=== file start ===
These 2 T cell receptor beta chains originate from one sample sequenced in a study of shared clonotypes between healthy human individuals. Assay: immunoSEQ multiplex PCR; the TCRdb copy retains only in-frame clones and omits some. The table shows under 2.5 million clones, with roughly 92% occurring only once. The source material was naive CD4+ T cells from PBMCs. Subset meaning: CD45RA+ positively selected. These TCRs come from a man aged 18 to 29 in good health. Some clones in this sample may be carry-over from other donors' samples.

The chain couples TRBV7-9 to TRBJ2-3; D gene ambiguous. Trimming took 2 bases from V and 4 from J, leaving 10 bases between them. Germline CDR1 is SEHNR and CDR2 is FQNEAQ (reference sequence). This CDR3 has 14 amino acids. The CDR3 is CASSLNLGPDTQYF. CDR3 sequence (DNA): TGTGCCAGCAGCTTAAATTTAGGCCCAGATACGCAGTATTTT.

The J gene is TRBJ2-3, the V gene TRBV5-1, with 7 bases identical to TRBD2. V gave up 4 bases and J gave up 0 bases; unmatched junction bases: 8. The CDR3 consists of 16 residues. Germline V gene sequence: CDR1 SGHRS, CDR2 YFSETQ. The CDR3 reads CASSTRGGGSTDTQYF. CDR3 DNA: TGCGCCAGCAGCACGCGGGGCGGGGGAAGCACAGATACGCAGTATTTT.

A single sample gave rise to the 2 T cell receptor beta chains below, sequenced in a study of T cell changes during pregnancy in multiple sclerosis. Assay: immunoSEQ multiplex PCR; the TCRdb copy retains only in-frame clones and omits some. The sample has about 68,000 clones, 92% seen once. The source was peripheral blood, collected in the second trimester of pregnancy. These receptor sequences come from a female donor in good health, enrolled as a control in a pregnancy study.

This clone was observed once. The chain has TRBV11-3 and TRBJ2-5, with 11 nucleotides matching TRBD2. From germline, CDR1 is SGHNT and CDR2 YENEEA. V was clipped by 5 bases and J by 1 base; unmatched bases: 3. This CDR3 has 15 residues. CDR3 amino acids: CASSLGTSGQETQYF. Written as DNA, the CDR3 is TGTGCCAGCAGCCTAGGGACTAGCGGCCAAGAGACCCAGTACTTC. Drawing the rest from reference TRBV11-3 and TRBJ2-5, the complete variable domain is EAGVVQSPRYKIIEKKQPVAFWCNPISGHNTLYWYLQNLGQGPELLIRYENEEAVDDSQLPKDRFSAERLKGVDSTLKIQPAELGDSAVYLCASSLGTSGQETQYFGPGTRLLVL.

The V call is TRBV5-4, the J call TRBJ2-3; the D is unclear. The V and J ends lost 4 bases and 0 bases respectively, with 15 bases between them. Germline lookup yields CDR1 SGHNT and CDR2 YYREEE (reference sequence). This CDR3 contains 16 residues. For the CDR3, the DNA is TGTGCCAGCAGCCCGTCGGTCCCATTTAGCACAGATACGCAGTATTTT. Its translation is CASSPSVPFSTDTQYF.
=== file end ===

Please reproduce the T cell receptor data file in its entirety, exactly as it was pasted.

These 2 T cell receptor beta chains originate from one sample sequenced in a study of shared clonotypes between healthy human individuals. Assay: immunoSEQ multiplex PCR; the TCRdb copy retains only in-frame clones and omits some. The table shows under 2.5 million clones, with roughly 92% occurring only once. The source material was naive CD4+ T cells from PBMCs. Subset meaning: CD45RA+ positively selected. These TCRs come from a man aged 18 to 29 in good health. Some clones in this sample may be carry-over from other donors' samples.

The chain couples TRBV7-9 to TRBJ2-3; D gene ambiguous. Trimming took 2 bases from V and 4 from J, leaving 10 bases between them. Germline CDR1 is SEHNR and CDR2 is FQNEAQ (reference sequence). This CDR3 has 14 amino acids. The CDR3 is CASSLNLGPDTQYF. CDR3 sequence (DNA): TGTGCCAGCAGCTTAAATTTAGGCCCAGATACGCAGTATTTT.

The J gene is TRBJ2-3, the V gene TRBV5-1, with 7 bases identical to TRBD2. V gave up 4 bases and J gave up 0 bases; unmatched junction bases: 8. The CDR3 consists of 16 residues. Germline V gene sequence: CDR1 SGHRS, CDR2 YFSETQ. The CDR3 reads CASSTRGGGSTDTQYF. CDR3 DNA: TGCGCCAGCAGCACGCGGGGCGGGGGAAGCACAGATACGCAGTATTTT.

A single sample gave rise to the 2 T cell receptor beta chains below, sequenced in a study of T cell changes during pregnancy in multiple sclerosis. Assay: immunoSEQ multiplex PCR; the TCRdb copy retains only in-frame clones and omits some. The sample has about 68,000 clones, 92% seen once. The source was peripheral blood, collected in the second trimester of pregnancy. These receptor sequences come from a female donor in good health, enrolled as a control in a pregnancy study.

This clone was observed once. The chain has TRBV11-3 and TRBJ2-5, with 11 nucleotides matching TRBD2. From germline, CDR1 is SGHNT and CDR2 YENEEA. V was clipped by 5 bases and J by 1 base; unmatched bases: 3. This CDR3 has 15 residues. CDR3 amino acids: CASSLGTSGQETQYF. Written as DNA, the CDR3 is TGTGCCAGCAGCCTAGGGACTAGCGGCCAAGAGACCCAGTACTTC. Drawing the rest from reference TRBV11-3 and TRBJ2-5, the complete variable domain is EAGVVQSPRYKIIEKKQPVAFWCNPISGHNTLYWYLQNLGQGPELLIRYENEEAVDDSQLPKDRFSAERLKGVDSTLKIQPAELGDSAVYLCASSLGTSGQETQYFGPGTRLLVL.

The V call is TRBV5-4, the J call TRBJ2-3; the D is unclear. The V and J ends lost 4 bases and 0 bases respectively, with 15 bases between them. Germline lookup yields CDR1 SGHNT and CDR2 YYREEE (reference sequence). This CDR3 contains 16 residues. For the CDR3, the DNA is TGTGCCAGCAGCCCGTCGGTCCCATTTAGCACAGATACGCAGTATTTT. Its translation is CASSPSVPFSTDTQYF.